But sir, with respect, the fact that countries fight to protect and push their own currencies doesn’t provide any indication or evidence that Ripple and the government are in a secret classified case together.

And nah, I haven’t watched the videos.  I don’t generally watch these things.

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On 10/15/2021 at 9:46 AM, StanleyXRP said:

that is exactly why I felt there is no free market competition. Those people use the power givern by the people to pick a winner in one of the most important industries to just serve their own interest.

There is fire in my heart seeing how these people bully Ripple and retail investors.

 

Maybe it can be seen in a lighter way. There are thousands of crypto currencies out there right now. I saw a number saying over 10,000 at this point, but no idea if it is accurate. The SEC is challenging Ripple with the intent to set some sort of legal precedent that makes some sense in their view. But that action is aimed at establishing principles in the market and is not about choosing between two currencies. I'm not taking a view on the merits of their position, but just giving the staff (although maybe not all of the SEC Commissioners) the benefit of the doubt to believe that they are mostly decent people trying to do their jobs well.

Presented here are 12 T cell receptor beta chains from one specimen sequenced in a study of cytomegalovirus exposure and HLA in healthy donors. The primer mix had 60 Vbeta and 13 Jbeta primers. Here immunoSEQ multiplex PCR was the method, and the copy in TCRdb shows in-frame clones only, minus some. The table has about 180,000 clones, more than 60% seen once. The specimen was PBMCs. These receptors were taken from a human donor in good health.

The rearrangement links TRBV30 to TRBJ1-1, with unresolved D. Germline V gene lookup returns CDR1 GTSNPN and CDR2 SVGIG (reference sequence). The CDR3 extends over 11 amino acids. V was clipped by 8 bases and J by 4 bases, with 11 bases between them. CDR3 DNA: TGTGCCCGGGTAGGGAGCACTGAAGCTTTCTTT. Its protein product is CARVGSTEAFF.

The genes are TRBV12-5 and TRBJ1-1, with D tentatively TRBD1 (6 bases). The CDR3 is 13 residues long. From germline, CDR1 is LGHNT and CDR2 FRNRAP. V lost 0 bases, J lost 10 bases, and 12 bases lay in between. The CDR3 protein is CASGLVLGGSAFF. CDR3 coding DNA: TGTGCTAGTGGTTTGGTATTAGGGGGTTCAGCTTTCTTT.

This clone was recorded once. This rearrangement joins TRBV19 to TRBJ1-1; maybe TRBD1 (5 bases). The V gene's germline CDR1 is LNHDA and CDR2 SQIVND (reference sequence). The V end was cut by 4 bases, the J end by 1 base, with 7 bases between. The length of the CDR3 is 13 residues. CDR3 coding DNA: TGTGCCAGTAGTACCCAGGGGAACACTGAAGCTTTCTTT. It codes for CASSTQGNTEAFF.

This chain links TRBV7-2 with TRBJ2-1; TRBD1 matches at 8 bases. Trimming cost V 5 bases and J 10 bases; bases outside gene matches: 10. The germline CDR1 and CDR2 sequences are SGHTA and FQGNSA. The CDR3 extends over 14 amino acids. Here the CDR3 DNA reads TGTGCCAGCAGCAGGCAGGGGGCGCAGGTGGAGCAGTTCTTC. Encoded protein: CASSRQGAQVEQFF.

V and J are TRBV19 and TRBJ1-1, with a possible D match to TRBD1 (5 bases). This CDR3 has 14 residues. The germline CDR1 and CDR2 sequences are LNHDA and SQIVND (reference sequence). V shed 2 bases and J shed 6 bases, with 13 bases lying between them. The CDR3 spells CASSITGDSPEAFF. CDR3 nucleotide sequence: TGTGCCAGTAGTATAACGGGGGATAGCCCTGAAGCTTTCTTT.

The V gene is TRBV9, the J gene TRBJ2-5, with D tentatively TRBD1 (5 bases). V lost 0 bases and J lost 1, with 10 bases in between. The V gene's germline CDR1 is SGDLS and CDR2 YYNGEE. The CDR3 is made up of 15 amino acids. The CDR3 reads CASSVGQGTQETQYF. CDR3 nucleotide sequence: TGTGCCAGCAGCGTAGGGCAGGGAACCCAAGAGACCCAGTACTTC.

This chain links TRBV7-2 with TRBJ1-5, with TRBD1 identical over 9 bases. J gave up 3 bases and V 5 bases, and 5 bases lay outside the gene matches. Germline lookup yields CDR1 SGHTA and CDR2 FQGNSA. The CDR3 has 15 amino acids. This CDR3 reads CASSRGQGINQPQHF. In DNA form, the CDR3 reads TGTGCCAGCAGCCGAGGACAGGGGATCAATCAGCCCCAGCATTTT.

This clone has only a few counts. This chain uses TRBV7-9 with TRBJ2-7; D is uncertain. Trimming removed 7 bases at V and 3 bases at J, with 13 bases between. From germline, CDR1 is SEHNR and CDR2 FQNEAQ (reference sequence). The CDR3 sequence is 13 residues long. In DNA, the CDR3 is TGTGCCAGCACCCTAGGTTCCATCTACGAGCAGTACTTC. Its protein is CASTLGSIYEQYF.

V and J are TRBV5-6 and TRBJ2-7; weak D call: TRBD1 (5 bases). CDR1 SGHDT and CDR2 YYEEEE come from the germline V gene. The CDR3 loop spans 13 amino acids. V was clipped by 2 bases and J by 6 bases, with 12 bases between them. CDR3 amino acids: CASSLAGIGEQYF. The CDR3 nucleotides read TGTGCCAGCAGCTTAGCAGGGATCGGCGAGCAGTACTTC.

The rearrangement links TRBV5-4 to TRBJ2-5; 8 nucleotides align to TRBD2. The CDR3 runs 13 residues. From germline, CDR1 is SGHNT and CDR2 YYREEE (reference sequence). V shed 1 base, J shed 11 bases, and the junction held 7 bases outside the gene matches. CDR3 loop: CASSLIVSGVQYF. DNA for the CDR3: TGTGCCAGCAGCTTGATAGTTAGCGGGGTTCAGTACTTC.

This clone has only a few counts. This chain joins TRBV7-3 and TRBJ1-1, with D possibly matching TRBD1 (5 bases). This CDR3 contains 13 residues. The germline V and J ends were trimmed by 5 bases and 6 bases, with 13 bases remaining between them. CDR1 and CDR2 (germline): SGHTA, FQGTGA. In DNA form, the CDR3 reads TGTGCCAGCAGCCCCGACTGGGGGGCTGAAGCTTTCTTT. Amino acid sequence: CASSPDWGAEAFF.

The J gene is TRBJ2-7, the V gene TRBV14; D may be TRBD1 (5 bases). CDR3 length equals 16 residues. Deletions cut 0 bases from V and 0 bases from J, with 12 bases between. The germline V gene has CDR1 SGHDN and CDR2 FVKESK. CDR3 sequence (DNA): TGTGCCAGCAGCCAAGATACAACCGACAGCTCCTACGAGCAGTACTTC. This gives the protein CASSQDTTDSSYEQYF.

And I would also argue that there is tons of free market competition happening right now as evidenced by the number of cryptos out there and how the relative market cap has changed over the last few years between cryptos. The biggest thing limiting fair competition on a daily basis is the comparative lack of transparency in crypto markets and the ability of traders to take sizeable enough positions to move markets and, sometimes, collude. I don't know that I could say those things are explicitly illegal, but they certainly aren't "fair" to the average retail investor. 

There will also come a point where the US government builds a digital dollar and they will choose a single primary chain to build on and/or work with. In that case, they will be choosing a winner for hosting the digital dollar, but that is no different from any other choice to build or purchase something. When you build a bridge, you don't try to divide the task equally amongst all of the construction companies in the country. You hire one and work with the ecosystem of service providers associated with them to deliver the project. 

 

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8 hours ago, BillyOckham said:

And nah, I haven’t watched the videos.  I don’t generally watch these things.

One is me talking about China's efforts with ETH/BTC (PoW chains) vs the USD.

The other is a mock government currency war, and Gary Gensler plays a role in the exercise.

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Just my 2 cents.... To my (limited) understanding it doesn't really matter if a CDBC is build on XRPL tech. Even if a CDBC is build on RippleNet, it will not use XRP....  The main role for XRP (and where it is very good in) comes with cross border payments and trustles settlement from one currency to another
And .... AFAIK XRPL can do this for other networks using the interledger protocol

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If I may push back a bit on a few statements:

Quote